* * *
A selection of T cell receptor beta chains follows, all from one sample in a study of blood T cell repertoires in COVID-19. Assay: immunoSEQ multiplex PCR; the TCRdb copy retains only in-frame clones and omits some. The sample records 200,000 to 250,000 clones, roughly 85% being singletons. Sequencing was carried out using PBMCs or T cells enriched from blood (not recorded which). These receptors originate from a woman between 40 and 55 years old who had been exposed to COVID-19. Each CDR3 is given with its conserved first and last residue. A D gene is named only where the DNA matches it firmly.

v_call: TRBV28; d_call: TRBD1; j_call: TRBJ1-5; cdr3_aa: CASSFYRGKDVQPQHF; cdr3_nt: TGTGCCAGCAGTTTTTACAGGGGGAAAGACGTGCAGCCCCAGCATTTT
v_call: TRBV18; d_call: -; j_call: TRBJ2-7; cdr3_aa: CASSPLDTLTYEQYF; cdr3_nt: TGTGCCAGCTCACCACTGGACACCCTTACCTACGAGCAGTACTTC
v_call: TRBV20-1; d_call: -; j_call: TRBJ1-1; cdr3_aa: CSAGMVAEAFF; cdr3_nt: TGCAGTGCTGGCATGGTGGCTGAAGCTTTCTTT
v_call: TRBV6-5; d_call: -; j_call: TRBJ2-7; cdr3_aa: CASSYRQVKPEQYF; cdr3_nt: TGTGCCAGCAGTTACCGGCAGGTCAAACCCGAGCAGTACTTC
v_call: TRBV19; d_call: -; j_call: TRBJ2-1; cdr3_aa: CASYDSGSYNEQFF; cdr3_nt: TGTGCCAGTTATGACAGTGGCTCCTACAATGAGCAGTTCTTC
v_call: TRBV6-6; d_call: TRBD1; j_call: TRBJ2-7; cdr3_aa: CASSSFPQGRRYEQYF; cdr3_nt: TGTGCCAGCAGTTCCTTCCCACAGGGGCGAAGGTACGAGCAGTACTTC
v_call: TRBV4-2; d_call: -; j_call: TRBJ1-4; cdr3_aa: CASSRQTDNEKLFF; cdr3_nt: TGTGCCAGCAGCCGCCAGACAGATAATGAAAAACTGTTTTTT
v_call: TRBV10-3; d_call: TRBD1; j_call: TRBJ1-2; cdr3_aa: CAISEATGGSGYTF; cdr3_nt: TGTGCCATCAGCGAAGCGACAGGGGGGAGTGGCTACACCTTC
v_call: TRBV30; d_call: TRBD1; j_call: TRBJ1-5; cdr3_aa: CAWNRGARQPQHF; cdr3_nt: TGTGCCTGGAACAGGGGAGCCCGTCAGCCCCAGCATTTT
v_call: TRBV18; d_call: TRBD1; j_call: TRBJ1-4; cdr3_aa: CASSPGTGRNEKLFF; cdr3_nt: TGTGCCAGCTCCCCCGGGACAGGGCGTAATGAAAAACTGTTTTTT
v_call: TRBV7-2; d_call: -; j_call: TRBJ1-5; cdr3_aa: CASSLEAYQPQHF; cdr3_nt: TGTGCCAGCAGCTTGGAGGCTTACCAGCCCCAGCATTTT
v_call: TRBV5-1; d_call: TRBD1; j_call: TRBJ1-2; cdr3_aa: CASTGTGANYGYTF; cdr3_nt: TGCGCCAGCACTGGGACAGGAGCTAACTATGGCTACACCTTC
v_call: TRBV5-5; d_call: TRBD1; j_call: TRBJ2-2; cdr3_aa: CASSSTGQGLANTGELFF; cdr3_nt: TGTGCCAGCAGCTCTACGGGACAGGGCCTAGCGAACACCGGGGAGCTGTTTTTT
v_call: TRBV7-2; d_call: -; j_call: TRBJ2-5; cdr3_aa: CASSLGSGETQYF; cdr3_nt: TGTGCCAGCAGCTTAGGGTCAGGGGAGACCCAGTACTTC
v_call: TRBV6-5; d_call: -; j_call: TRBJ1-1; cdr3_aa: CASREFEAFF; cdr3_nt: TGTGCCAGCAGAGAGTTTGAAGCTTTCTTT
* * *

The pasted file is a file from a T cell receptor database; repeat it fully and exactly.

A selection of T cell receptor beta chains follows, all from one sample in a study of blood T cell repertoires in COVID-19. Assay: immunoSEQ multiplex PCR; the TCRdb copy retains only in-frame clones and omits some. The sample records 200,000 to 250,000 clones, roughly 85% being singletons. Sequencing was carried out using PBMCs or T cells enriched from blood (not recorded which). These receptors originate from a woman between 40 and 55 years old who had been exposed to COVID-19. Each CDR3 is given with its conserved first and last residue. A D gene is named only where the DNA matches it firmly.

v_call: TRBV28; d_call: TRBD1; j_call: TRBJ1-5; cdr3_aa: CASSFYRGKDVQPQHF; cdr3_nt: TGTGCCAGCAGTTTTTACAGGGGGAAAGACGTGCAGCCCCAGCATTTT
v_call: TRBV18; d_call: -; j_call: TRBJ2-7; cdr3_aa: CASSPLDTLTYEQYF; cdr3_nt: TGTGCCAGCTCACCACTGGACACCCTTACCTACGAGCAGTACTTC
v_call: TRBV20-1; d_call: -; j_call: TRBJ1-1; cdr3_aa: CSAGMVAEAFF; cdr3_nt: TGCAGTGCTGGCATGGTGGCTGAAGCTTTCTTT
v_call: TRBV6-5; d_call: -; j_call: TRBJ2-7; cdr3_aa: CASSYRQVKPEQYF; cdr3_nt: TGTGCCAGCAGTTACCGGCAGGTCAAACCCGAGCAGTACTTC
v_call: TRBV19; d_call: -; j_call: TRBJ2-1; cdr3_aa: CASYDSGSYNEQFF; cdr3_nt: TGTGCCAGTTATGACAGTGGCTCCTACAATGAGCAGTTCTTC
v_call: TRBV6-6; d_call: TRBD1; j_call: TRBJ2-7; cdr3_aa: CASSSFPQGRRYEQYF; cdr3_nt: TGTGCCAGCAGTTCCTTCCCACAGGGGCGAAGGTACGAGCAGTACTTC
v_call: TRBV4-2; d_call: -; j_call: TRBJ1-4; cdr3_aa: CASSRQTDNEKLFF; cdr3_nt: TGTGCCAGCAGCCGCCAGACAGATAATGAAAAACTGTTTTTT
v_call: TRBV10-3; d_call: TRBD1; j_call: TRBJ1-2; cdr3_aa: CAISEATGGSGYTF; cdr3_nt: TGTGCCATCAGCGAAGCGACAGGGGGGAGTGGCTACACCTTC
v_call: TRBV30; d_call: TRBD1; j_call: TRBJ1-5; cdr3_aa: CAWNRGARQPQHF; cdr3_nt: TGTGCCTGGAACAGGGGAGCCCGTCAGCCCCAGCATTTT
v_call: TRBV18; d_call: TRBD1; j_call: TRBJ1-4; cdr3_aa: CASSPGTGRNEKLFF; cdr3_nt: TGTGCCAGCTCCCCCGGGACAGGGCGTAATGAAAAACTGTTTTTT
v_call: TRBV7-2; d_call: -; j_call: TRBJ1-5; cdr3_aa: CASSLEAYQPQHF; cdr3_nt: TGTGCCAGCAGCTTGGAGGCTTACCAGCCCCAGCATTTT
v_call: TRBV5-1; d_call: TRBD1; j_call: TRBJ1-2; cdr3_aa: CASTGTGANYGYTF; cdr3_nt: TGCGCCAGCACTGGGACAGGAGCTAACTATGGCTACACCTTC
v_call: TRBV5-5; d_call: TRBD1; j_call: TRBJ2-2; cdr3_aa: CASSSTGQGLANTGELFF; cdr3_nt: TGTGCCAGCAGCTCTACGGGACAGGGCCTAGCGAACACCGGGGAGCTGTTTTTT
v_call: TRBV7-2; d_call: -; j_call: TRBJ2-5; cdr3_aa: CASSLGSGETQYF; cdr3_nt: TGTGCCAGCAGCTTAGGGTCAGGGGAGACCCAGTACTTC
v_call: TRBV6-5; d_call: -; j_call: TRBJ1-1; cdr3_aa: CASREFEAFF; cdr3_nt: TGTGCCAGCAGAGAGTTTGAAGCTTTCTTT